No. The moral to the story is that, regardless of available options and conventional wisdom, we should all have the opportunity to make the most courageous choice.

Choice is the essence of humanity, not compulsory mandates.

Quiche said...

Wonderful that there are Raynas out there, positive role models to provide connectedness not only with the "tribe" but with the whole of the human tribe in all it's diversity.

Walt, I don't think I have heard it better stated. The oddball humorous side of me...DEVO's Freedom of Choice song playing in my head- ha!

Cindy said...

Okay, I really really don't want to start an argument here because I really do enjoy this blog but isn't life the essence of humanity? Without it there would be no choice, correct?

Biffle said...

yes, but using that reason, oxygen is the essence of humanity because without it...and so on. It isn't what has to exist before we live, it's the notion of what is it in our lives that makes us human.

For instance (and using Christianity in this case): If life were the essence of humanity, then it would have been enough for Jesus to have merely lived. Instead, the story of Christ's life is so beautiful because he had choice. He struggled, he prayed "to let this cup pass from me." In the end, he chose to do what he thought was right. (Others didn't: Peter and Judas, for instance.)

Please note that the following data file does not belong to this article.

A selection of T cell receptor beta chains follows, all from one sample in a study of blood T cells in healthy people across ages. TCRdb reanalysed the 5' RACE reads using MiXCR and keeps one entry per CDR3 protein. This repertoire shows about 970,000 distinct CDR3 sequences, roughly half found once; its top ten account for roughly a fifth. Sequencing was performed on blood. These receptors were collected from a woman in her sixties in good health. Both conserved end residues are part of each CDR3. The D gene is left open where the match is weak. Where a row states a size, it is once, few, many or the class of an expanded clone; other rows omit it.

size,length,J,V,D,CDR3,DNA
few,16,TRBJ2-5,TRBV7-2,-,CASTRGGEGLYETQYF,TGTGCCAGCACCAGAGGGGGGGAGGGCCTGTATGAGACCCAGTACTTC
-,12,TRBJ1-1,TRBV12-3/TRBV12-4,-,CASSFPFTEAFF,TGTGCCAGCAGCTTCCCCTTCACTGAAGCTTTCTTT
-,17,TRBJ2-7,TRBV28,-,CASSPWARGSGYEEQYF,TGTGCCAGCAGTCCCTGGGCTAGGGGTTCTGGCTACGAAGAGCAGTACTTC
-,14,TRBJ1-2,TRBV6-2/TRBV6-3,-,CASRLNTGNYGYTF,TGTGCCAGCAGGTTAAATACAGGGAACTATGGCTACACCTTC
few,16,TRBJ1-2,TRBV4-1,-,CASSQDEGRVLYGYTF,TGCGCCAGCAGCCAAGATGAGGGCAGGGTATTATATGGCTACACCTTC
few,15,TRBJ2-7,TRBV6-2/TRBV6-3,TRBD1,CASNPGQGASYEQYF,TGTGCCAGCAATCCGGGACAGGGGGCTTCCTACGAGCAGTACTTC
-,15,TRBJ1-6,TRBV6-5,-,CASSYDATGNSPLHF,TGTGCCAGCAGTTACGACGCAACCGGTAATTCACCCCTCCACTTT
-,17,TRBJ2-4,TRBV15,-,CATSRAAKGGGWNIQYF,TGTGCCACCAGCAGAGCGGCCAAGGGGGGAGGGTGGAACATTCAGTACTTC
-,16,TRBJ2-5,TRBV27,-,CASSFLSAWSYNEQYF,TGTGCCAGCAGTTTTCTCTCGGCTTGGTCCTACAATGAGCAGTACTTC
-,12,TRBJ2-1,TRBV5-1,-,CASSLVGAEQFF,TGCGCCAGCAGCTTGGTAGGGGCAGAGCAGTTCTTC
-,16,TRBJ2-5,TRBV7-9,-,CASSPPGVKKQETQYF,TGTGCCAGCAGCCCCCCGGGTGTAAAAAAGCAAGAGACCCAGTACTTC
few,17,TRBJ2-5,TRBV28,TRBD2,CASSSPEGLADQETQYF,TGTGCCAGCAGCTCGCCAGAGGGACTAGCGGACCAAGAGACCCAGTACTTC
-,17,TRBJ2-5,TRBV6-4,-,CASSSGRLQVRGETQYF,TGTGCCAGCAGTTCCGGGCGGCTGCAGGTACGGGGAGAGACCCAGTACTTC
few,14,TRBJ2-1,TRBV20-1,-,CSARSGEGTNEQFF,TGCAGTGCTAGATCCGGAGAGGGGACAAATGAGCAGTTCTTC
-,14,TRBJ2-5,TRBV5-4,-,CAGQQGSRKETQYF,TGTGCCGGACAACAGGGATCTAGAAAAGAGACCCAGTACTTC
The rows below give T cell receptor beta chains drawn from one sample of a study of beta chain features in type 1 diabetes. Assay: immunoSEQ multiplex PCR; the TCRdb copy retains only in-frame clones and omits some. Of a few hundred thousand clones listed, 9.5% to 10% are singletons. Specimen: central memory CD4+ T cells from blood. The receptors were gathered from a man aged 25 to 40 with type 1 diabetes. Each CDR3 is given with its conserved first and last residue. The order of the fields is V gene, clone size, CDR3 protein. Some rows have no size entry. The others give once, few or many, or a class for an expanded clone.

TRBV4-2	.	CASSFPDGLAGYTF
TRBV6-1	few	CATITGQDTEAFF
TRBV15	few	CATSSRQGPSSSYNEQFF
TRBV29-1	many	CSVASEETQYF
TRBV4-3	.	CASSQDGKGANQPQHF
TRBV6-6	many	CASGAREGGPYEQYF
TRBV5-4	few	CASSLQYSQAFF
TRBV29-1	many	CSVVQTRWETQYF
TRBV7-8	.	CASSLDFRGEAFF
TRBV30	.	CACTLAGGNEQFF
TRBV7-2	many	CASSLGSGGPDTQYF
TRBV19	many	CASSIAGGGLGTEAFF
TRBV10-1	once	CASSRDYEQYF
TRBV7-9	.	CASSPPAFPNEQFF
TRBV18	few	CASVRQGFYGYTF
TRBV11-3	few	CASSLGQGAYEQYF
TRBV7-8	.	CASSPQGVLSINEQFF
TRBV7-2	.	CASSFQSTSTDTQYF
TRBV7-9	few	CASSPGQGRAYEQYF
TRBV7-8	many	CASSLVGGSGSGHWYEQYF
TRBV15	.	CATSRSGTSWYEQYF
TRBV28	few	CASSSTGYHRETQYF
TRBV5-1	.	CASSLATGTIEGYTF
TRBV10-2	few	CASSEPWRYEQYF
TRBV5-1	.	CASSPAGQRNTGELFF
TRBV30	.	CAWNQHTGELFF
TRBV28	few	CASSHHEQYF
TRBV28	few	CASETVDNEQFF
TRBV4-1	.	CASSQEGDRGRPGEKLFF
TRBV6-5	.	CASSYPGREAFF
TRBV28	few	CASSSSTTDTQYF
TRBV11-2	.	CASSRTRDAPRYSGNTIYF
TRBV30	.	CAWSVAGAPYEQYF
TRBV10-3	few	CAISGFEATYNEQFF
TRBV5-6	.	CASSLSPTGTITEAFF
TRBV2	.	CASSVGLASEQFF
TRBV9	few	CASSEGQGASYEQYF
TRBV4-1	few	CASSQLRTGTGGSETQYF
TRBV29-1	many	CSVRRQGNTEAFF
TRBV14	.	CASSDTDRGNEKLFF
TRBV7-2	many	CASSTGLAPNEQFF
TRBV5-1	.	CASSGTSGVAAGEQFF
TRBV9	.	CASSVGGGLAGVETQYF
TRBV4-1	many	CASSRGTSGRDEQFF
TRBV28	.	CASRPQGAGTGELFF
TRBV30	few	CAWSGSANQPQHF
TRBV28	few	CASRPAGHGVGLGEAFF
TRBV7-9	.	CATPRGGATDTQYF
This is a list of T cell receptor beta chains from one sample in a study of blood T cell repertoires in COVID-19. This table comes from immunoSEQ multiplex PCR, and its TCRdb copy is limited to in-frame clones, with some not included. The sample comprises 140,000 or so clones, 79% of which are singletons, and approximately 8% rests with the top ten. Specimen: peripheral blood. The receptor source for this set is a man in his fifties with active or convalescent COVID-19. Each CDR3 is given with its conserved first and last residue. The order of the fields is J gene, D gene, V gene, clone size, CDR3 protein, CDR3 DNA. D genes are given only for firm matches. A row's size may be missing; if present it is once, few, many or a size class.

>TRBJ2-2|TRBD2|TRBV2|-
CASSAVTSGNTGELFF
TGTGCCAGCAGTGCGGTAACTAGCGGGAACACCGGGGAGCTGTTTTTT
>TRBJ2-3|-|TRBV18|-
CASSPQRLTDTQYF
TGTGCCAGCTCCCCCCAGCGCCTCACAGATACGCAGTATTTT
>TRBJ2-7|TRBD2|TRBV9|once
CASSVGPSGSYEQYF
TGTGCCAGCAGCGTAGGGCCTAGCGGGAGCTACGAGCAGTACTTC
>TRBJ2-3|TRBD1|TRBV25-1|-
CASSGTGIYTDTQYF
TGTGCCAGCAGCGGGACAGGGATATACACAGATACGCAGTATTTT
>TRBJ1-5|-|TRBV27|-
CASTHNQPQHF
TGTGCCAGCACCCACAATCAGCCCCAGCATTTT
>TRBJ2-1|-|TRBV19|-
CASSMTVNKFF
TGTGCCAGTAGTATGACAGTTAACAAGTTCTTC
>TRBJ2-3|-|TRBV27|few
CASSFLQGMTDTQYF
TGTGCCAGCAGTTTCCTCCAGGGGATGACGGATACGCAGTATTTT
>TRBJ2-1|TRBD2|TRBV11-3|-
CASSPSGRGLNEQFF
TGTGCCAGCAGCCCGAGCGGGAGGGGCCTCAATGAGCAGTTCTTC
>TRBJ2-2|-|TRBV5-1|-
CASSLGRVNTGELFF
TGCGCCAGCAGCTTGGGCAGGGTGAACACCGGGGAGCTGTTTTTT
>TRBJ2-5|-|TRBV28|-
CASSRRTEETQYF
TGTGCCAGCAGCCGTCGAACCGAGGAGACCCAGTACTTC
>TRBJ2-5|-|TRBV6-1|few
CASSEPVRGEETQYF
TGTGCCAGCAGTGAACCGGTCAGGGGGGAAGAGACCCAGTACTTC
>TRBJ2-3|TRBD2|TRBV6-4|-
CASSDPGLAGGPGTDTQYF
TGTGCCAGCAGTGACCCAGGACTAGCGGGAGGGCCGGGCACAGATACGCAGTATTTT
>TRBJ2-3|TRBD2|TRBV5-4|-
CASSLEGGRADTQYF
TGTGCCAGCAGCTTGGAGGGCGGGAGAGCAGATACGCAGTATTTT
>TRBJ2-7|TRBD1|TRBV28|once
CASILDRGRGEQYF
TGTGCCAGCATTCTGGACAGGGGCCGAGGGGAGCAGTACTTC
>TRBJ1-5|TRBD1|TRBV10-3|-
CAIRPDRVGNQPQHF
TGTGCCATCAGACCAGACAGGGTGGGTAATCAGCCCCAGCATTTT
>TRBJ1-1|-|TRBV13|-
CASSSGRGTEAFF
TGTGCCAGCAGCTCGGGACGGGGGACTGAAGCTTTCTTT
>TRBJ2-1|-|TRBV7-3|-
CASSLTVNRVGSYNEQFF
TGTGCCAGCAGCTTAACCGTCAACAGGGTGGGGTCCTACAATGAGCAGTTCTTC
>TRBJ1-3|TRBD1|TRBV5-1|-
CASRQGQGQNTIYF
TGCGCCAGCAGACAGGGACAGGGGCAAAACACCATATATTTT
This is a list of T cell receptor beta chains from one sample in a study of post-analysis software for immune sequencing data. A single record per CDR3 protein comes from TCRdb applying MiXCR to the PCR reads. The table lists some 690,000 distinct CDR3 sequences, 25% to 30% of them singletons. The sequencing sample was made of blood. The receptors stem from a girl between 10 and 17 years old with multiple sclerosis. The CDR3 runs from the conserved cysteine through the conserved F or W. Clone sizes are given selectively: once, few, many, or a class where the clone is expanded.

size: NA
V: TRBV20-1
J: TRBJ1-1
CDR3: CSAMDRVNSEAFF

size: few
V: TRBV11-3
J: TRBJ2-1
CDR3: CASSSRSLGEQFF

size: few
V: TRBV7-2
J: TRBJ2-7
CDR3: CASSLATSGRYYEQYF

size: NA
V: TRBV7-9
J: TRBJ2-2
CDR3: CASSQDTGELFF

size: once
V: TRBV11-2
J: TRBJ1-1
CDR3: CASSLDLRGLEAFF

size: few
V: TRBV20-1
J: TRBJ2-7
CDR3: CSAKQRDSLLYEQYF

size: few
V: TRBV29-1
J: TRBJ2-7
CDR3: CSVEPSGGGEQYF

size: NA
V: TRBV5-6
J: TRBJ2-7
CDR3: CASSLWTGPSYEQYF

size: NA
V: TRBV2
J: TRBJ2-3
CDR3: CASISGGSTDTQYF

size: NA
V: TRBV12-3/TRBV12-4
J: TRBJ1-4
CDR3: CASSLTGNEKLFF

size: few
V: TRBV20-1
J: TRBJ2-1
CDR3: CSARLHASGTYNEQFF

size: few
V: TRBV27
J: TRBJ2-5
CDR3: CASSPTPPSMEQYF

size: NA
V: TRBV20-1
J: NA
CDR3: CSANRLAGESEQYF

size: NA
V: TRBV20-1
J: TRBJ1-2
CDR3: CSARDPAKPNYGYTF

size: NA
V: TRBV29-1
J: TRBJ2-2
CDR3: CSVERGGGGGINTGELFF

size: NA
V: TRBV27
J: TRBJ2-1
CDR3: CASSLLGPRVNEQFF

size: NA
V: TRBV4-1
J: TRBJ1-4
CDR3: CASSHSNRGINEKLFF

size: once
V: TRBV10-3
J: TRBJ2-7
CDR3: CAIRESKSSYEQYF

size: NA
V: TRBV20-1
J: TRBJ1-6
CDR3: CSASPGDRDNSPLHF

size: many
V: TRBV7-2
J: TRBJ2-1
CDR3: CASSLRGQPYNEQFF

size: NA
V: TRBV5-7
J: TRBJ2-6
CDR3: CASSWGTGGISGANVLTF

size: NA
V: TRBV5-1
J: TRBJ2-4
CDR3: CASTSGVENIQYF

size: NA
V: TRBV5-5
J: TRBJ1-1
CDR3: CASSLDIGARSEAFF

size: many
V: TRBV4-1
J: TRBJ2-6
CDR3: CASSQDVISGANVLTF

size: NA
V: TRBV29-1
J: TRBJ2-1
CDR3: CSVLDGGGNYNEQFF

What good would that story be if he had done it all entirely against his will?

It wouldn't be worth a thing. Yep, "Jesus chose" is much more powerful than "Jesus lived."

If you take away air, then, yes, we cease to live (and so do trees and amoebas and so on.) But if you take away choice? We cease to be human.

Anonymous said...

I love reading about the exceptional care and high expectations that you give to Maybelle. I absolutely agree that choice is essential to meaningful life. However, choice is not inherently good. As you stated, choices can be beautiful or they can be horrific. Being an advocate for choice, one should realize the only one who doesn't have choice in this situation is a new life who is completely dependent upon the care of his mother. And it is a life or it couldn't be ended. You cannot take something away that doesn't exist. Mothers always have choice with an unwanted pregnancy. They can choose to keep the child which might turn into a wonderful blessing. However, I realize that in many cases, this is not a good option for either the mother or the child. Another choice the mother has is to willingly end the life of her child. Lastly, adoption is a choice. My own mother was faced with this decision. She went through what I'm sure was an emotionally difficult pregnancy and choose adoption. Although, I've never met her, I'm forever grateful for her beautiful choice.

Alison said...

Cindy, I just wanted to add to this discussion by saying that I'm really glad you read this blog and were willing to express your opinion. There are few spaces where people who disagree with each other on a few key issues (like abortion) have the opportunity to talk, and I appreciate having you as a reader to this blog. I'm remembering that your comment on my Sarah Palin post was very encouraging to me.